KARINA VALDESPINO, Research Assistant
Karina Valdespino received her BA in Integrative Biology, specialization in Human Biology with a minor in Early Development and Learning Sciences. In addition to her involvement in this project, her career goals ultimately consist of obtaining an MD, with an interest in health justice and anti-racism in medicine. Karina is interested in understanding the possible relationship between intensity and frequency of use of social networks with the onset of anxiety in adolescents. Through her participation in this project, Karina hopes to understand the potential impacts of social media and technology use on adolescents and the additional implications for their well-being.
ELIZABETH SHERWIN, Research Assistant
Elizabeth Sherwin is a graduate student at the UC Berkeley School of Public Health.
She is currently completing the Master of Public Health (MPH) in Epidemiology / Biostatistics. She graduated with a Bachelor’s degree in Public Health and Spanish from the University of Santa Clara. Before the
Master’s degree, Elizabeth worked one year with Maya Health Alliance in Tecpán, Guatemala, and three years as
Clinical Research Coordinator in Maternal-Fetal Medicine at Stanford. Elizabeth is
interested in studying epidemiology through life cycles; with a focus on adolescence already
which is a critical period in human development. She enjoys analyzing scientific information and has
a passion for communicating results to research participants and the public in
ALEXA (ALLY) ZIMBALIST, Research Assistant
Alexa (Ally) Zimbalist is a second-year Master of Science (MS) student in Epidemiology at the UC Berkeley School of Public Health. She received her degree in Public Health from the University of California, Berkeley in 2014. Her research interests include maternal health and adolescent mental health. She is interested in exploring the connection between technology, adolescent anxiety and depression, and various social determinants of health. Before returning to Berkeley for her graduate studies, Ally worked as a paralegal at the Sierra Club, helping lawyers shut down coal plants in the United States, and as a political organizer in congressional campaigns. In her spare time, Ally can be found playing soccer, taking modern dance classes, and trying to learn to knit.
JOSH LESKAR, Research Assistant
Josh Leskar is a former digital marketer looking to transition into the world of psychology to study emotional intelligence and empathy in male adolescents. He received his Bachelor’s Degree from the University of Michigan, after which he has worked in non-profit organizations and startups in the education and finance industries.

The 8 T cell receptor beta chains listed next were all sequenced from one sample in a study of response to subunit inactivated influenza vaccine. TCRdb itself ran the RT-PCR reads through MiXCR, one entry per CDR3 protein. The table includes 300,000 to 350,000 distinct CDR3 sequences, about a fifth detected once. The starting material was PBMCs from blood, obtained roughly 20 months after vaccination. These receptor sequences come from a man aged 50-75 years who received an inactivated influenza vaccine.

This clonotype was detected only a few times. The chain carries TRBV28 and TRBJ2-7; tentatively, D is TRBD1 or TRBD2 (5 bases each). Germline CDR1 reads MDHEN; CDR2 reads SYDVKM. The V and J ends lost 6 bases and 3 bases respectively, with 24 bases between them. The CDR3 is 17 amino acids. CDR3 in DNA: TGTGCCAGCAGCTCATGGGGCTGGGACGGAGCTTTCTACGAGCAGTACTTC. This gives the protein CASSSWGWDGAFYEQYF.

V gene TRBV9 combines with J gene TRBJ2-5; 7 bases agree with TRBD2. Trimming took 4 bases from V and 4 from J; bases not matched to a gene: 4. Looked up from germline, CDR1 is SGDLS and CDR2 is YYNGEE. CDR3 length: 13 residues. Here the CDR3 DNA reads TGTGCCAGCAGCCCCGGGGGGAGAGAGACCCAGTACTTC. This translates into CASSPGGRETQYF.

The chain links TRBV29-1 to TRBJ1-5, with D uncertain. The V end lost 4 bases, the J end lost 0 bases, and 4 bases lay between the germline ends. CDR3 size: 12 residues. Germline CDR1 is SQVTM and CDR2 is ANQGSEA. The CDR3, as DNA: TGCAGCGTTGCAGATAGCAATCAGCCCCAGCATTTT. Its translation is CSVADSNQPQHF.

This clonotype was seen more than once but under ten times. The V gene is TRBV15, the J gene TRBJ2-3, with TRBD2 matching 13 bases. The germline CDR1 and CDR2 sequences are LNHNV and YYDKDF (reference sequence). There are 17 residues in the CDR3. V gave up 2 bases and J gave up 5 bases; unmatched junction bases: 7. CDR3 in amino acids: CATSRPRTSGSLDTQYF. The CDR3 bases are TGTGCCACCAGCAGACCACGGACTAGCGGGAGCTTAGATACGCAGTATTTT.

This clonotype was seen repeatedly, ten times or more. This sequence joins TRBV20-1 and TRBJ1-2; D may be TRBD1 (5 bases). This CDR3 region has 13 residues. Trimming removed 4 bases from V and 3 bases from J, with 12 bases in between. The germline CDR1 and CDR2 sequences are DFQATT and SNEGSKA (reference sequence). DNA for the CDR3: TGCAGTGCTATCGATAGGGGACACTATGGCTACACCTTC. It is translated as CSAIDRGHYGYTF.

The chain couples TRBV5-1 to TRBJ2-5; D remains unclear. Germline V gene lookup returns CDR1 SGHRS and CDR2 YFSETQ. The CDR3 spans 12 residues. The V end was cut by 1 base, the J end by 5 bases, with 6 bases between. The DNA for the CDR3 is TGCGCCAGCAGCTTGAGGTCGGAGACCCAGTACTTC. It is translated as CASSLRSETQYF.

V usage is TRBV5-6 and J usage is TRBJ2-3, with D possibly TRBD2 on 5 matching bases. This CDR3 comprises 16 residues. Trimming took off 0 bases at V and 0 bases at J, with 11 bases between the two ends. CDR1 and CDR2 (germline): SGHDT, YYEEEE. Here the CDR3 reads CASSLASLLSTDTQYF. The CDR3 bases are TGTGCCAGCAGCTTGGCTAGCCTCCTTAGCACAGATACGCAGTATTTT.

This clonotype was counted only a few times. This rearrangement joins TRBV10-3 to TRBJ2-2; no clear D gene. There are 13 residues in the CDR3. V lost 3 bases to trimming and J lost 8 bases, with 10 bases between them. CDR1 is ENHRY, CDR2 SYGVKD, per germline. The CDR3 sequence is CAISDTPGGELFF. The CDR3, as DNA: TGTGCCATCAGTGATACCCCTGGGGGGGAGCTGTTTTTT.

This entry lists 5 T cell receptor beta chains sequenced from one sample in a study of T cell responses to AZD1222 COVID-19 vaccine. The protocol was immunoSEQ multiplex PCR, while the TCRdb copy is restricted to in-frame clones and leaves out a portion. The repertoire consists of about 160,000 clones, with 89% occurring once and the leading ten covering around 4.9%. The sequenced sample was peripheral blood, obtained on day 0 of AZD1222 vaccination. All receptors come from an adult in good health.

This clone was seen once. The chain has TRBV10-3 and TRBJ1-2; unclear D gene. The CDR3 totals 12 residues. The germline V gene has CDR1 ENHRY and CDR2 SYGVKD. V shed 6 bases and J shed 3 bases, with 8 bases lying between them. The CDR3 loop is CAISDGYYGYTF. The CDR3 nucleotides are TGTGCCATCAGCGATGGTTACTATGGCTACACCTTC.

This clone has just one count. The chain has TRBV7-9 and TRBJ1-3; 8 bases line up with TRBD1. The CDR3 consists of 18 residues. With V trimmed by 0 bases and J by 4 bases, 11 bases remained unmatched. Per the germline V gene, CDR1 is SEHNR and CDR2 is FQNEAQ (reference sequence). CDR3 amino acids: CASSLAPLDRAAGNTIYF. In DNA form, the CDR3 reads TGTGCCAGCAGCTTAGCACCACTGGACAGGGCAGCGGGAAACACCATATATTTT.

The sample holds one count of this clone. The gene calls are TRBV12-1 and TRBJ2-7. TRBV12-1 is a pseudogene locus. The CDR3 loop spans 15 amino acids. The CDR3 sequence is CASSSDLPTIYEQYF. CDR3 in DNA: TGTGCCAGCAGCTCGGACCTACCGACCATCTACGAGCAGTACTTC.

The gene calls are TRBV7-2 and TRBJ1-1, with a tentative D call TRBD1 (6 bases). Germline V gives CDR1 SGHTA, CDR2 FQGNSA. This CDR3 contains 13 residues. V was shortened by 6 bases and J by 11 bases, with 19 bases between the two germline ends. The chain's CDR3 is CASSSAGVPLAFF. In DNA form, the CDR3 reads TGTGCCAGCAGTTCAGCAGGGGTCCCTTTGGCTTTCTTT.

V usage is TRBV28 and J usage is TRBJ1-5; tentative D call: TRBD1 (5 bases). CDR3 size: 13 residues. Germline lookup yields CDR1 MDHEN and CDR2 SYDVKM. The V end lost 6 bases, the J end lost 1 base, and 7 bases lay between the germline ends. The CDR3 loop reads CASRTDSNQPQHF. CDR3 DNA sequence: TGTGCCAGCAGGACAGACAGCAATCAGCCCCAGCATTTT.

Team in Lima, Peru
CAMILA QUISPE MARTIJENA, Research Assistant
Clinical psychologist from the Pontificia Universidad Católica del Perú. Currently, she is pursuing a second specialization in clinical psychoanalysis. Clinical experience in evaluation and psychological counseling individually and in groups to adults in a psychiatric hospital. She is also working for a non-profit organization that focuses on psychological care for children from low-income educational institutions. Interest in mental health and in knowing how technology can have an impact on the psychological and social sphere of people. As a result of this project, she has been able to know how important social networks are in adolescents and how relevant it is to raise awareness about the regulation of their use and become aware of having a more responsible use.
MARCELA DAMONTE, Research Assistant
Marcela Damonte has a BA in Linguistics and Literature from the Pontificia Universidad Católica del Perú (PUCP). She is currently working on her undergraduate thesis on acquiring an aspect of Spanish syntax in children aged 4 to 6 years. She also works as a teaching and research assistant at PUCP. She is interested in the linguistic, psychological and educational development of children and adolescents. While working for this project, Marcela discovered that within her interests are the development, translation, and adaptation of educational materials. She plans to do her graduate studies in educational psychology.
STEFANNY IBARRA, Research Assistant
Stefanny Ibarra has a degree in Linguistics from the Universidad Nacional Mayor de San Marcos (UNMSM), and is currently doing a Master’s degree in Linguistics at PUCP. She has worked on various linguistic and applied linguistics research projects during her undergraduate and graduate years of study. This project is of special interest, since it is closely related to her Bachelor thesis in which she addressed the relationship between the level of syntactic complexity and how the use of social networks could affect the development of the writing of the teenagers. Her areas of interest are the acquisition of mother tongues and second languages, neurolinguistics, computational linguistics related to the acquisition and systematization of languages, and the correlation between the use of technology and language.